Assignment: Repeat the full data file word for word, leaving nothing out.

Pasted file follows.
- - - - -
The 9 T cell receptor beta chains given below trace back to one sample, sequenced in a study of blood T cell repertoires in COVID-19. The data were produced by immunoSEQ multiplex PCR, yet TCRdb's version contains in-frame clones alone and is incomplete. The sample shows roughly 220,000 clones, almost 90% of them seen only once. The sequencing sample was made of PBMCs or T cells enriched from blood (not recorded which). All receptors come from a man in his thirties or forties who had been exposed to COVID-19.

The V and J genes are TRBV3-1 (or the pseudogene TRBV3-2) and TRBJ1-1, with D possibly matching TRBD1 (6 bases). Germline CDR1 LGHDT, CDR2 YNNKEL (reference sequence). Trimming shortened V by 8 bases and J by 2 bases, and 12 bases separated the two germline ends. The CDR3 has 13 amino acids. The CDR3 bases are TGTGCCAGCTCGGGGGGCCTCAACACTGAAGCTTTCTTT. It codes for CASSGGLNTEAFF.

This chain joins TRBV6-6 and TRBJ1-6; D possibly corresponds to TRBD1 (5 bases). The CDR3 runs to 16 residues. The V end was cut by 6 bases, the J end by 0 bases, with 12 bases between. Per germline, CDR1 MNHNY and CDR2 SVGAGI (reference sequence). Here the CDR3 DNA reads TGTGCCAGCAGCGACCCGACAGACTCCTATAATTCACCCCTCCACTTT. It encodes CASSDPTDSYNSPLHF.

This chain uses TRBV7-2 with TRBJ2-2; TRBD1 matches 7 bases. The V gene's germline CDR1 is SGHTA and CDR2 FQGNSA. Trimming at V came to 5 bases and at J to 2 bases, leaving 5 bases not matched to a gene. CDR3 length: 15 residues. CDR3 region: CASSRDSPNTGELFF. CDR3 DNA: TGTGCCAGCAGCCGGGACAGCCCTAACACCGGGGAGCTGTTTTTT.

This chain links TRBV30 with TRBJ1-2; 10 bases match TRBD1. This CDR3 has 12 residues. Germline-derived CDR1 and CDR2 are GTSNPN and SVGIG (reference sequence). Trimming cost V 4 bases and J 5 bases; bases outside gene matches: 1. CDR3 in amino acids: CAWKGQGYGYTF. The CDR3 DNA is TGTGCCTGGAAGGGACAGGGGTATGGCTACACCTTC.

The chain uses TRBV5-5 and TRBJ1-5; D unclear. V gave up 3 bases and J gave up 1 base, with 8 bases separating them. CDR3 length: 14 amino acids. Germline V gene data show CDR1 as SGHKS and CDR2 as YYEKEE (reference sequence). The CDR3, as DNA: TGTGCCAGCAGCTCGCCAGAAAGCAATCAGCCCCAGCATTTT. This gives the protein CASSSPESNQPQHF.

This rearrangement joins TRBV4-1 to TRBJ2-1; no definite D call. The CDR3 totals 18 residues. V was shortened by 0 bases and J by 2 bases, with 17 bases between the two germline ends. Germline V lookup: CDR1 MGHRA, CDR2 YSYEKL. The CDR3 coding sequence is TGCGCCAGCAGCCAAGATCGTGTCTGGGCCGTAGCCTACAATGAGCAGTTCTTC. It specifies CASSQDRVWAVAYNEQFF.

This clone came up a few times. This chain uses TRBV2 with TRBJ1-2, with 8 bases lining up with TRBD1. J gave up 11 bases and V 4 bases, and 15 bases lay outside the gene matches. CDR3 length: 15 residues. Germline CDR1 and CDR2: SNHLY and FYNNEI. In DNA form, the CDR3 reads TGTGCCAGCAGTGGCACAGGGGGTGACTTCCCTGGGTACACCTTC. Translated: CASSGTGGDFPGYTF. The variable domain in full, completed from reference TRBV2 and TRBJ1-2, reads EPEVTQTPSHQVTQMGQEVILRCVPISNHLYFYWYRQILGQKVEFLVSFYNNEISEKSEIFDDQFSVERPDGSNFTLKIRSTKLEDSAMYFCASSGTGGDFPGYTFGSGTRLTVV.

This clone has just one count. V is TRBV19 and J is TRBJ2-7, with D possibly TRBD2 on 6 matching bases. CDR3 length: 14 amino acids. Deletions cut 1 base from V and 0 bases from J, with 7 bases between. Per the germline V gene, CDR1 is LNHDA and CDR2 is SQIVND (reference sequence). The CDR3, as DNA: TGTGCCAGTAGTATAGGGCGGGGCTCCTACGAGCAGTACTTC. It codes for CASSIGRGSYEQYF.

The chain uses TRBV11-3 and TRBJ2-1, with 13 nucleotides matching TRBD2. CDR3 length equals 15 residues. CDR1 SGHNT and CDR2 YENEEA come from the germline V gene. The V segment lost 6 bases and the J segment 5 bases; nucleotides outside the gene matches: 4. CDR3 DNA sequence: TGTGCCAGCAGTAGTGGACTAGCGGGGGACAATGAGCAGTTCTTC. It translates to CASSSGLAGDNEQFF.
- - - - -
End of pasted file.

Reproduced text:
The 9 T cell receptor beta chains given below trace back to one sample, sequenced in a study of blood T cell repertoires in COVID-19. The data were produced by immunoSEQ multiplex PCR, yet TCRdb's version contains in-frame clones alone and is incomplete. The sample shows roughly 220,000 clones, almost 90% of them seen only once. The sequencing sample was made of PBMCs or T cells enriched from blood (not recorded which). All receptors come from a man in his thirties or forties who had been exposed to COVID-19.

The V and J genes are TRBV3-1 (or the pseudogene TRBV3-2) and TRBJ1-1, with D possibly matching TRBD1 (6 bases). Germline CDR1 LGHDT, CDR2 YNNKEL (reference sequence). Trimming shortened V by 8 bases and J by 2 bases, and 12 bases separated the two germline ends. The CDR3 has 13 amino acids. The CDR3 bases are TGTGCCAGCTCGGGGGGCCTCAACACTGAAGCTTTCTTT. It codes for CASSGGLNTEAFF.

This chain joins TRBV6-6 and TRBJ1-6; D possibly corresponds to TRBD1 (5 bases). The CDR3 runs to 16 residues. The V end was cut by 6 bases, the J end by 0 bases, with 12 bases between. Per germline, CDR1 MNHNY and CDR2 SVGAGI (reference sequence). Here the CDR3 DNA reads TGTGCCAGCAGCGACCCGACAGACTCCTATAATTCACCCCTCCACTTT. It encodes CASSDPTDSYNSPLHF.

This chain uses TRBV7-2 with TRBJ2-2; TRBD1 matches 7 bases. The V gene's germline CDR1 is SGHTA and CDR2 FQGNSA. Trimming at V came to 5 bases and at J to 2 bases, leaving 5 bases not matched to a gene. CDR3 length: 15 residues. CDR3 region: CASSRDSPNTGELFF. CDR3 DNA: TGTGCCAGCAGCCGGGACAGCCCTAACACCGGGGAGCTGTTTTTT.

This chain links TRBV30 with TRBJ1-2; 10 bases match TRBD1. This CDR3 has 12 residues. Germline-derived CDR1 and CDR2 are GTSNPN and SVGIG (reference sequence). Trimming cost V 4 bases and J 5 bases; bases outside gene matches: 1. CDR3 in amino acids: CAWKGQGYGYTF. The CDR3 DNA is TGTGCCTGGAAGGGACAGGGGTATGGCTACACCTTC.

The chain uses TRBV5-5 and TRBJ1-5; D unclear. V gave up 3 bases and J gave up 1 base, with 8 bases separating them. CDR3 length: 14 amino acids. Germline V gene data show CDR1 as SGHKS and CDR2 as YYEKEE (reference sequence). The CDR3, as DNA: TGTGCCAGCAGCTCGCCAGAAAGCAATCAGCCCCAGCATTTT. This gives the protein CASSSPESNQPQHF.

This rearrangement joins TRBV4-1 to TRBJ2-1; no definite D call. The CDR3 totals 18 residues. V was shortened by 0 bases and J by 2 bases, with 17 bases between the two germline ends. Germline V lookup: CDR1 MGHRA, CDR2 YSYEKL. The CDR3 coding sequence is TGCGCCAGCAGCCAAGATCGTGTCTGGGCCGTAGCCTACAATGAGCAGTTCTTC. It specifies CASSQDRVWAVAYNEQFF.

This clone came up a few times. This chain uses TRBV2 with TRBJ1-2, with 8 bases lining up with TRBD1. J gave up 11 bases and V 4 bases, and 15 bases lay outside the gene matches. CDR3 length: 15 residues. Germline CDR1 and CDR2: SNHLY and FYNNEI. In DNA form, the CDR3 reads TGTGCCAGCAGTGGCACAGGGGGTGACTTCCCTGGGTACACCTTC. Translated: CASSGTGGDFPGYTF. The variable domain in full, completed from reference TRBV2 and TRBJ1-2, reads EPEVTQTPSHQVTQMGQEVILRCVPISNHLYFYWYRQILGQKVEFLVSFYNNEISEKSEIFDDQFSVERPDGSNFTLKIRSTKLEDSAMYFCASSGTGGDFPGYTFGSGTRLTVV.

This clone has just one count. V is TRBV19 and J is TRBJ2-7, with D possibly TRBD2 on 6 matching bases. CDR3 length: 14 amino acids. Deletions cut 1 base from V and 0 bases from J, with 7 bases between. Per the germline V gene, CDR1 is LNHDA and CDR2 is SQIVND (reference sequence). The CDR3, as DNA: TGTGCCAGTAGTATAGGGCGGGGCTCCTACGAGCAGTACTTC. It codes for CASSIGRGSYEQYF.

The chain uses TRBV11-3 and TRBJ2-1, with 13 nucleotides matching TRBD2. CDR3 length equals 15 residues. CDR1 SGHNT and CDR2 YENEEA come from the germline V gene. The V segment lost 6 bases and the J segment 5 bases; nucleotides outside the gene matches: 4. CDR3 DNA sequence: TGTGCCAGCAGTAGTGGACTAGCGGGGGACAATGAGCAGTTCTTC. It translates to CASSSGLAGDNEQFF.